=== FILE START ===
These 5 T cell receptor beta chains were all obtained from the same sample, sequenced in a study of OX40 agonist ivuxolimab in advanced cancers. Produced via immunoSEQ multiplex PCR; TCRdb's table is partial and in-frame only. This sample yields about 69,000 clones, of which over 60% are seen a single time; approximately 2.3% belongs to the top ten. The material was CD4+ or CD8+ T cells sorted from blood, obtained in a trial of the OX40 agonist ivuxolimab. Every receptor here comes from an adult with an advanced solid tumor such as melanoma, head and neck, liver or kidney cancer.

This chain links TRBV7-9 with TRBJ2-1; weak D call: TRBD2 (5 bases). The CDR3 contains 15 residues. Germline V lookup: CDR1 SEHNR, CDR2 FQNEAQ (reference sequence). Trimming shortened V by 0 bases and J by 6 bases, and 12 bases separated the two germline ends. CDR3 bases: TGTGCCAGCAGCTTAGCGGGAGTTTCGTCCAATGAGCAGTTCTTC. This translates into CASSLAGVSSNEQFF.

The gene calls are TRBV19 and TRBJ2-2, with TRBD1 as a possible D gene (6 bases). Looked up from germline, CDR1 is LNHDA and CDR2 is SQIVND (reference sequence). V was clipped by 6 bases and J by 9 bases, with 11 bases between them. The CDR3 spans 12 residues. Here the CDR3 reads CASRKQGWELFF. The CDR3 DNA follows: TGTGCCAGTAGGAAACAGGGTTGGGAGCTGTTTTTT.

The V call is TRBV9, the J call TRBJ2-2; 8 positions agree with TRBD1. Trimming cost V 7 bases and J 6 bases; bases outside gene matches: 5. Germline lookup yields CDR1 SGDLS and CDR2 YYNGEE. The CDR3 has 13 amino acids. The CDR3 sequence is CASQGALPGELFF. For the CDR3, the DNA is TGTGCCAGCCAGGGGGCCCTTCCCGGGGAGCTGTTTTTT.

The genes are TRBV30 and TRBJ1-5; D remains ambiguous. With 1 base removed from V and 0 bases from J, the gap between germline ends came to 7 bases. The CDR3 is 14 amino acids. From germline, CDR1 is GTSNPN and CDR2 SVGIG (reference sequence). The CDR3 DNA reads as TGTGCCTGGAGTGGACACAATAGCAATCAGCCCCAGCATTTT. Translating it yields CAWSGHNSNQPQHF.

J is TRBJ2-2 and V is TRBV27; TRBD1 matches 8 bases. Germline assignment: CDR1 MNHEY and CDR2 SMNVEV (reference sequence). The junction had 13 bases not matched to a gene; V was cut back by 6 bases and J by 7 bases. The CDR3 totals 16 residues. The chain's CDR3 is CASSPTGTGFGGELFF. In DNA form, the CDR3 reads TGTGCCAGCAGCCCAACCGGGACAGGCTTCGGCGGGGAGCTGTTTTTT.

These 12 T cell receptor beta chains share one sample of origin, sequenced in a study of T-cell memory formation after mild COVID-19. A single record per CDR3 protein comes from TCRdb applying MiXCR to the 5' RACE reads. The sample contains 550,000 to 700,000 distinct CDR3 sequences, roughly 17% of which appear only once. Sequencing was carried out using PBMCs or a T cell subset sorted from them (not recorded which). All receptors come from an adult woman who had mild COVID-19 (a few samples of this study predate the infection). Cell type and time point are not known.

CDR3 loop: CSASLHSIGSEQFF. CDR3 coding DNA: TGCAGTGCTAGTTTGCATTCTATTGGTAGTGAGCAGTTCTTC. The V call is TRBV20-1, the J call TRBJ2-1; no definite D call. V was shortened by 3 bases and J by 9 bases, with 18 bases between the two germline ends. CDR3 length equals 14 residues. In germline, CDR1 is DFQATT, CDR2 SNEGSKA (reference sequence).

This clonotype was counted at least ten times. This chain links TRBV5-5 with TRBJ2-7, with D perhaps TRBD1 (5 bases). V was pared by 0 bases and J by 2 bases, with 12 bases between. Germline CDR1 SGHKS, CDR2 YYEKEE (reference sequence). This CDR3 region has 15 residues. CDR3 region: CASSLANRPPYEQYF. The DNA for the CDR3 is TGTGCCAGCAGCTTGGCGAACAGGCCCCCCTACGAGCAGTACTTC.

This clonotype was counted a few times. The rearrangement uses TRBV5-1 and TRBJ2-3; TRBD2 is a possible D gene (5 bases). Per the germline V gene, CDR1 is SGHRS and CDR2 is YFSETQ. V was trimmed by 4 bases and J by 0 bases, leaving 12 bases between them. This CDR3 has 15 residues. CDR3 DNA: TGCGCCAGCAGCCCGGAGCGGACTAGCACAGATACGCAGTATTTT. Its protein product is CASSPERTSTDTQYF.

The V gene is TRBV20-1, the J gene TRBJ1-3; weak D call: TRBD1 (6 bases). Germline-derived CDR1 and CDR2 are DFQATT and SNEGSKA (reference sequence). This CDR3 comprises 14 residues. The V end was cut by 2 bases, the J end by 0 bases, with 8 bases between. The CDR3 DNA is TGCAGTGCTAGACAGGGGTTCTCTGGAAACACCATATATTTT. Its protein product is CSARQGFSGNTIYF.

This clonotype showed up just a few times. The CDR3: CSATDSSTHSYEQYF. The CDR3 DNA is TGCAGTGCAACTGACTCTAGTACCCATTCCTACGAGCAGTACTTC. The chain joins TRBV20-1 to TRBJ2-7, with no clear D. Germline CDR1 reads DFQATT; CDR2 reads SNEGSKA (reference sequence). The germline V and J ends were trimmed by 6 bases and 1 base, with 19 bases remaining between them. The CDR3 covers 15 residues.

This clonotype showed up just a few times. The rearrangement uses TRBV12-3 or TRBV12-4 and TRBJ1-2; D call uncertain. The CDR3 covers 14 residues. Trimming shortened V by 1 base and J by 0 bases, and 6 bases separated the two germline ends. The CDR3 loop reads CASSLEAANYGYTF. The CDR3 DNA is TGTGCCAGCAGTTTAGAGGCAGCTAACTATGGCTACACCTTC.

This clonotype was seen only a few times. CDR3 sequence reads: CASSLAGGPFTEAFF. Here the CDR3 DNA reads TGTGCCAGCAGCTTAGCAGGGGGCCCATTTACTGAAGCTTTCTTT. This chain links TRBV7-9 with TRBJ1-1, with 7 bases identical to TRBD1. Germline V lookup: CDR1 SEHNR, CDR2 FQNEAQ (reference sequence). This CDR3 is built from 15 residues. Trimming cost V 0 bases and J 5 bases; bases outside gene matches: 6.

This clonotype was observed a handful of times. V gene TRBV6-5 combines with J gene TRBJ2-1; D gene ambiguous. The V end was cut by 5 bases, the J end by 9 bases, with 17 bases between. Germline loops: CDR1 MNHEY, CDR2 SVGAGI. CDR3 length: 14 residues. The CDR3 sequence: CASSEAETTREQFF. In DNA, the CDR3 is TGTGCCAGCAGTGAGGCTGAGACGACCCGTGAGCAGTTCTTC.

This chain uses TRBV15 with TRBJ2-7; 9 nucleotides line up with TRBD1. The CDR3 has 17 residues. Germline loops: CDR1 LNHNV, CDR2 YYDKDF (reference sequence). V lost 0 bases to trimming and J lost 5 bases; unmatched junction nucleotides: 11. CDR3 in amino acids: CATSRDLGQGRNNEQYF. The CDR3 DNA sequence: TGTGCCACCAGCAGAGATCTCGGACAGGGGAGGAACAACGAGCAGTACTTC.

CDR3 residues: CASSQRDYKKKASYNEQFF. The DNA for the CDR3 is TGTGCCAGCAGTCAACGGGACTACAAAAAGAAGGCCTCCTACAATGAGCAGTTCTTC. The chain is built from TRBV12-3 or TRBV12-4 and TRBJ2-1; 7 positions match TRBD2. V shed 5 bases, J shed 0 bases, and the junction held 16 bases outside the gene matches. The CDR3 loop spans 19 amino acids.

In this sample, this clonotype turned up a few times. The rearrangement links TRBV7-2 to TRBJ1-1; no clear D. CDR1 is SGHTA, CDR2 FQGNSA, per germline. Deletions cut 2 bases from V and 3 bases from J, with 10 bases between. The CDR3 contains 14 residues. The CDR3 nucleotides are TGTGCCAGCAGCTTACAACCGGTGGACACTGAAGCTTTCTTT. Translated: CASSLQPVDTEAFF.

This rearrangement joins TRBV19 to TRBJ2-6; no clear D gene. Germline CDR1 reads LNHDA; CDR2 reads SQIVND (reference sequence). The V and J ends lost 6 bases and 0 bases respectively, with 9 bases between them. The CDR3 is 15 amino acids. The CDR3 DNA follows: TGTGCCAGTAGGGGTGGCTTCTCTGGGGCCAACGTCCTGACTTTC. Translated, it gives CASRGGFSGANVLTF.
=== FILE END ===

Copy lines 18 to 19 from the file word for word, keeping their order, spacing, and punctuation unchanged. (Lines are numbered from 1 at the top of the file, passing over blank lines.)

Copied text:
In this sample, this clonotype turned up a few times. The rearrangement links TRBV7-2 to TRBJ1-1; no clear D. CDR1 is SGHTA, CDR2 FQGNSA, per germline. Deletions cut 2 bases from V and 3 bases from J, with 10 bases between. The CDR3 contains 14 residues. The CDR3 nucleotides are TGTGCCAGCAGCTTACAACCGGTGGACACTGAAGCTTTCTTT. Translated: CASSLQPVDTEAFF.

This rearrangement joins TRBV19 to TRBJ2-6; no clear D gene. Germline CDR1 reads LNHDA; CDR2 reads SQIVND (reference sequence). The V and J ends lost 6 bases and 0 bases respectively, with 9 bases between them. The CDR3 is 15 amino acids. The CDR3 DNA follows: TGTGCCAGTAGGGGTGGCTTCTCTGGGGCCAACGTCCTGACTTTC. Translated, it gives CASRGGFSGANVLTF.